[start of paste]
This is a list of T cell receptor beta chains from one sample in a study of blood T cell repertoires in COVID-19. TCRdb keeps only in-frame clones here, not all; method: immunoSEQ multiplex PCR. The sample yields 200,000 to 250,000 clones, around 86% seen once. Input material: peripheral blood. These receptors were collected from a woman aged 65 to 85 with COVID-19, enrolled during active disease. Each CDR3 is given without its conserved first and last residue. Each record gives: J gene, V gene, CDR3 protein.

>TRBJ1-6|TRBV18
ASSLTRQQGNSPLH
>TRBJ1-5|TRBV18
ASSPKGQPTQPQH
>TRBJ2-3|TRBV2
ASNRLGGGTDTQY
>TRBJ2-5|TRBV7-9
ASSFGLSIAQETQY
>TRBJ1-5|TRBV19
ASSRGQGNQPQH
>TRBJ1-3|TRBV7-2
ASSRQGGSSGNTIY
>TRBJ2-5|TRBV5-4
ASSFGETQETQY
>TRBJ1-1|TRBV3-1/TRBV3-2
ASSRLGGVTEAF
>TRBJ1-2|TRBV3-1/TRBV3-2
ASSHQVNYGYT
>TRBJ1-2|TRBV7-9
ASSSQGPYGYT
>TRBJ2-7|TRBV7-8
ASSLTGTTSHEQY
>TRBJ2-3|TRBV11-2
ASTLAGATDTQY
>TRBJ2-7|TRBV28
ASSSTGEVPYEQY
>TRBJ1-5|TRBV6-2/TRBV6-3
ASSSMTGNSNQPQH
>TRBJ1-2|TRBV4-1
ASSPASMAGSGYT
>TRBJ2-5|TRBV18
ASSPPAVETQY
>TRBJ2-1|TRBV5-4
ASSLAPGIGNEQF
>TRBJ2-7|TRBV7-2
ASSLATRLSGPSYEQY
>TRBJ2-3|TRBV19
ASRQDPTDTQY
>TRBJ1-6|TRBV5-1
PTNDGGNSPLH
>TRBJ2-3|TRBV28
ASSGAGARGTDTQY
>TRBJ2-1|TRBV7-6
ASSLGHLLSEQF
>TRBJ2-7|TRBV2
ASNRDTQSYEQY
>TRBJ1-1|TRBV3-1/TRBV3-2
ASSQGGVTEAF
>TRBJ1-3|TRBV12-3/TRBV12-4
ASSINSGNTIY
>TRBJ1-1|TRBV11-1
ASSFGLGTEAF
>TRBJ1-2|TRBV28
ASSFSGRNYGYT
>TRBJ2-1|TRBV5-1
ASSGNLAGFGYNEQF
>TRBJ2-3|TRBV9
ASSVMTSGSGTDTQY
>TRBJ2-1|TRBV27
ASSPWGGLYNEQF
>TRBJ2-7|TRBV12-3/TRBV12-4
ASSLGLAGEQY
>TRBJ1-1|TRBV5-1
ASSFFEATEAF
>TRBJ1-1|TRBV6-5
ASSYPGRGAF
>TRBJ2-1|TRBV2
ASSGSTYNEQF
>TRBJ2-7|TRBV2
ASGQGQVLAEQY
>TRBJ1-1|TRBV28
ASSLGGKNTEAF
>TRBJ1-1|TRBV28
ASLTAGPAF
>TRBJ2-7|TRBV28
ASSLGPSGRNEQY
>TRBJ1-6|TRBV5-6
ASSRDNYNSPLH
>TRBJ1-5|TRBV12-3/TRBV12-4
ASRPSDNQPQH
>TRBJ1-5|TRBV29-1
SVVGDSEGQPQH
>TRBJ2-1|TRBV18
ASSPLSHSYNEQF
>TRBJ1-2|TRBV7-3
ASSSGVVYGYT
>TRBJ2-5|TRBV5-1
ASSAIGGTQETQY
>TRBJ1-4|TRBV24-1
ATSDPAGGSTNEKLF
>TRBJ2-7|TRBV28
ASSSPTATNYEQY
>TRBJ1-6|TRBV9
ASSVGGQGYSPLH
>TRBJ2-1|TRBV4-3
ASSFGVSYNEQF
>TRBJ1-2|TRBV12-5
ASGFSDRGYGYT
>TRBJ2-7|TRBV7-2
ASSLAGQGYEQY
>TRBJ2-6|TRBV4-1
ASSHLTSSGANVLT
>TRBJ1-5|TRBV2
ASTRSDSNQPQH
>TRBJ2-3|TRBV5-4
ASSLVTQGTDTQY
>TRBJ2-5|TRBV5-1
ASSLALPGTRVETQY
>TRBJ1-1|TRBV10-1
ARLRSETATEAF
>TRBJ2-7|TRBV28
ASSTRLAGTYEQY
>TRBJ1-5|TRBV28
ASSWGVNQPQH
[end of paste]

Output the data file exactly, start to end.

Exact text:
This is a list of T cell receptor beta chains from one sample in a study of blood T cell repertoires in COVID-19. TCRdb keeps only in-frame clones here, not all; method: immunoSEQ multiplex PCR. The sample yields 200,000 to 250,000 clones, around 86% seen once. Input material: peripheral blood. These receptors were collected from a woman aged 65 to 85 with COVID-19, enrolled during active disease. Each CDR3 is given without its conserved first and last residue. Each record gives: J gene, V gene, CDR3 protein.

>TRBJ1-6|TRBV18
ASSLTRQQGNSPLH
>TRBJ1-5|TRBV18
ASSPKGQPTQPQH
>TRBJ2-3|TRBV2
ASNRLGGGTDTQY
>TRBJ2-5|TRBV7-9
ASSFGLSIAQETQY
>TRBJ1-5|TRBV19
ASSRGQGNQPQH
>TRBJ1-3|TRBV7-2
ASSRQGGSSGNTIY
>TRBJ2-5|TRBV5-4
ASSFGETQETQY
>TRBJ1-1|TRBV3-1/TRBV3-2
ASSRLGGVTEAF
>TRBJ1-2|TRBV3-1/TRBV3-2
ASSHQVNYGYT
>TRBJ1-2|TRBV7-9
ASSSQGPYGYT
>TRBJ2-7|TRBV7-8
ASSLTGTTSHEQY
>TRBJ2-3|TRBV11-2
ASTLAGATDTQY
>TRBJ2-7|TRBV28
ASSSTGEVPYEQY
>TRBJ1-5|TRBV6-2/TRBV6-3
ASSSMTGNSNQPQH
>TRBJ1-2|TRBV4-1
ASSPASMAGSGYT
>TRBJ2-5|TRBV18
ASSPPAVETQY
>TRBJ2-1|TRBV5-4
ASSLAPGIGNEQF
>TRBJ2-7|TRBV7-2
ASSLATRLSGPSYEQY
>TRBJ2-3|TRBV19
ASRQDPTDTQY
>TRBJ1-6|TRBV5-1
PTNDGGNSPLH
>TRBJ2-3|TRBV28
ASSGAGARGTDTQY
>TRBJ2-1|TRBV7-6
ASSLGHLLSEQF
>TRBJ2-7|TRBV2
ASNRDTQSYEQY
>TRBJ1-1|TRBV3-1/TRBV3-2
ASSQGGVTEAF
>TRBJ1-3|TRBV12-3/TRBV12-4
ASSINSGNTIY
>TRBJ1-1|TRBV11-1
ASSFGLGTEAF
>TRBJ1-2|TRBV28
ASSFSGRNYGYT
>TRBJ2-1|TRBV5-1
ASSGNLAGFGYNEQF
>TRBJ2-3|TRBV9
ASSVMTSGSGTDTQY
>TRBJ2-1|TRBV27
ASSPWGGLYNEQF
>TRBJ2-7|TRBV12-3/TRBV12-4
ASSLGLAGEQY
>TRBJ1-1|TRBV5-1
ASSFFEATEAF
>TRBJ1-1|TRBV6-5
ASSYPGRGAF
>TRBJ2-1|TRBV2
ASSGSTYNEQF
>TRBJ2-7|TRBV2
ASGQGQVLAEQY
>TRBJ1-1|TRBV28
ASSLGGKNTEAF
>TRBJ1-1|TRBV28
ASLTAGPAF
>TRBJ2-7|TRBV28
ASSLGPSGRNEQY
>TRBJ1-6|TRBV5-6
ASSRDNYNSPLH
>TRBJ1-5|TRBV12-3/TRBV12-4
ASRPSDNQPQH
>TRBJ1-5|TRBV29-1
SVVGDSEGQPQH
>TRBJ2-1|TRBV18
ASSPLSHSYNEQF
>TRBJ1-2|TRBV7-3
ASSSGVVYGYT
>TRBJ2-5|TRBV5-1
ASSAIGGTQETQY
>TRBJ1-4|TRBV24-1
ATSDPAGGSTNEKLF
>TRBJ2-7|TRBV28
ASSSPTATNYEQY
>TRBJ1-6|TRBV9
ASSVGGQGYSPLH
>TRBJ2-1|TRBV4-3
ASSFGVSYNEQF
>TRBJ1-2|TRBV12-5
ASGFSDRGYGYT
>TRBJ2-7|TRBV7-2
ASSLAGQGYEQY
>TRBJ2-6|TRBV4-1
ASSHLTSSGANVLT
>TRBJ1-5|TRBV2
ASTRSDSNQPQH
>TRBJ2-3|TRBV5-4
ASSLVTQGTDTQY
>TRBJ2-5|TRBV5-1
ASSLALPGTRVETQY
>TRBJ1-1|TRBV10-1
ARLRSETATEAF
>TRBJ2-7|TRBV28
ASSTRLAGTYEQY
>TRBJ1-5|TRBV28
ASSWGVNQPQH